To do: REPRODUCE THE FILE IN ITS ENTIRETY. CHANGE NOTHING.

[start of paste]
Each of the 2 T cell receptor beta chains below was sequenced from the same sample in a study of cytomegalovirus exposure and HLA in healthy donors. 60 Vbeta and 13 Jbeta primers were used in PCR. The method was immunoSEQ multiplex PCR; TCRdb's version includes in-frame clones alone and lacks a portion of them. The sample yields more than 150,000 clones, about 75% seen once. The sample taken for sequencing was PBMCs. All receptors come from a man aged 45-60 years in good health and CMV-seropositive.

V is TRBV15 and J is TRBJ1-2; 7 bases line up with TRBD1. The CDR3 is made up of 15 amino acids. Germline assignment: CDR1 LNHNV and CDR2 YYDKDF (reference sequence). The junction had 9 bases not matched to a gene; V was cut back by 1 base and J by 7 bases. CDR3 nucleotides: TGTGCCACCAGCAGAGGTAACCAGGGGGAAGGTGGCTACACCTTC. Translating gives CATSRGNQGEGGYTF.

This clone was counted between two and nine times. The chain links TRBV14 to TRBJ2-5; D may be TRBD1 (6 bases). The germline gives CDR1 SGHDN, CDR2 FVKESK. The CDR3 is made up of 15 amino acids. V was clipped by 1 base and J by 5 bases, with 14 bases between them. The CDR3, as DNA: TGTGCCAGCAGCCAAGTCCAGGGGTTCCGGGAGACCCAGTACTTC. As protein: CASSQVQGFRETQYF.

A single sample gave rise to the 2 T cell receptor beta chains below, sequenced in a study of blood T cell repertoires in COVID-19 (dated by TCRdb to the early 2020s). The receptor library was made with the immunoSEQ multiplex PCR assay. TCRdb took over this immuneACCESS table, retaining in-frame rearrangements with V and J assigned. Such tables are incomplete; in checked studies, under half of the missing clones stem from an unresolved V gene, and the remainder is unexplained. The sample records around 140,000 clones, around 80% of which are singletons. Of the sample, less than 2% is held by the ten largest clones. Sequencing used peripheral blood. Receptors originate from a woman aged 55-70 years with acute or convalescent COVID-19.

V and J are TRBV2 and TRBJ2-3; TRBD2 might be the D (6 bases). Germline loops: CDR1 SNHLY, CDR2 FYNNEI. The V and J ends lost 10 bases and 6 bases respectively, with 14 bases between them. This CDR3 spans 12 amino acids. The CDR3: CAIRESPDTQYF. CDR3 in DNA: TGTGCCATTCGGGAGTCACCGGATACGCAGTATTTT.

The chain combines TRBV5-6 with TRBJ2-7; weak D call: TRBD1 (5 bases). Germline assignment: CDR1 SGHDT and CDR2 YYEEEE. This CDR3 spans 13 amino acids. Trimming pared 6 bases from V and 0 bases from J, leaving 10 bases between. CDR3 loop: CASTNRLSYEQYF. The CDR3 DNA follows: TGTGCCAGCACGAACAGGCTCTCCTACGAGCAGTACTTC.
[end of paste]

Each of the 2 T cell receptor beta chains below was sequenced from the same sample in a study of cytomegalovirus exposure and HLA in healthy donors. 60 Vbeta and 13 Jbeta primers were used in PCR. The method was immunoSEQ multiplex PCR; TCRdb's version includes in-frame clones alone and lacks a portion of them. The sample yields more than 150,000 clones, about 75% seen once. The sample taken for sequencing was PBMCs. All receptors come from a man aged 45-60 years in good health and CMV-seropositive.

V is TRBV15 and J is TRBJ1-2; 7 bases line up with TRBD1. The CDR3 is made up of 15 amino acids. Germline assignment: CDR1 LNHNV and CDR2 YYDKDF (reference sequence). The junction had 9 bases not matched to a gene; V was cut back by 1 base and J by 7 bases. CDR3 nucleotides: TGTGCCACCAGCAGAGGTAACCAGGGGGAAGGTGGCTACACCTTC. Translating gives CATSRGNQGEGGYTF.

This clone was counted between two and nine times. The chain links TRBV14 to TRBJ2-5; D may be TRBD1 (6 bases). The germline gives CDR1 SGHDN, CDR2 FVKESK. The CDR3 is made up of 15 amino acids. V was clipped by 1 base and J by 5 bases, with 14 bases between them. The CDR3, as DNA: TGTGCCAGCAGCCAAGTCCAGGGGTTCCGGGAGACCCAGTACTTC. As protein: CASSQVQGFRETQYF.

A single sample gave rise to the 2 T cell receptor beta chains below, sequenced in a study of blood T cell repertoires in COVID-19 (dated by TCRdb to the early 2020s). The receptor library was made with the immunoSEQ multiplex PCR assay. TCRdb took over this immuneACCESS table, retaining in-frame rearrangements with V and J assigned. Such tables are incomplete; in checked studies, under half of the missing clones stem from an unresolved V gene, and the remainder is unexplained. The sample records around 140,000 clones, around 80% of which are singletons. Of the sample, less than 2% is held by the ten largest clones. Sequencing used peripheral blood. Receptors originate from a woman aged 55-70 years with acute or convalescent COVID-19.

V and J are TRBV2 and TRBJ2-3; TRBD2 might be the D (6 bases). Germline loops: CDR1 SNHLY, CDR2 FYNNEI. The V and J ends lost 10 bases and 6 bases respectively, with 14 bases between them. This CDR3 spans 12 amino acids. The CDR3: CAIRESPDTQYF. CDR3 in DNA: TGTGCCATTCGGGAGTCACCGGATACGCAGTATTTT.

The chain combines TRBV5-6 with TRBJ2-7; weak D call: TRBD1 (5 bases). Germline assignment: CDR1 SGHDT and CDR2 YYEEEE. This CDR3 spans 13 amino acids. Trimming pared 6 bases from V and 0 bases from J, leaving 10 bases between. CDR3 loop: CASTNRLSYEQYF. The CDR3 DNA follows: TGTGCCAGCACGAACAGGCTCTCCTACGAGCAGTACTTC.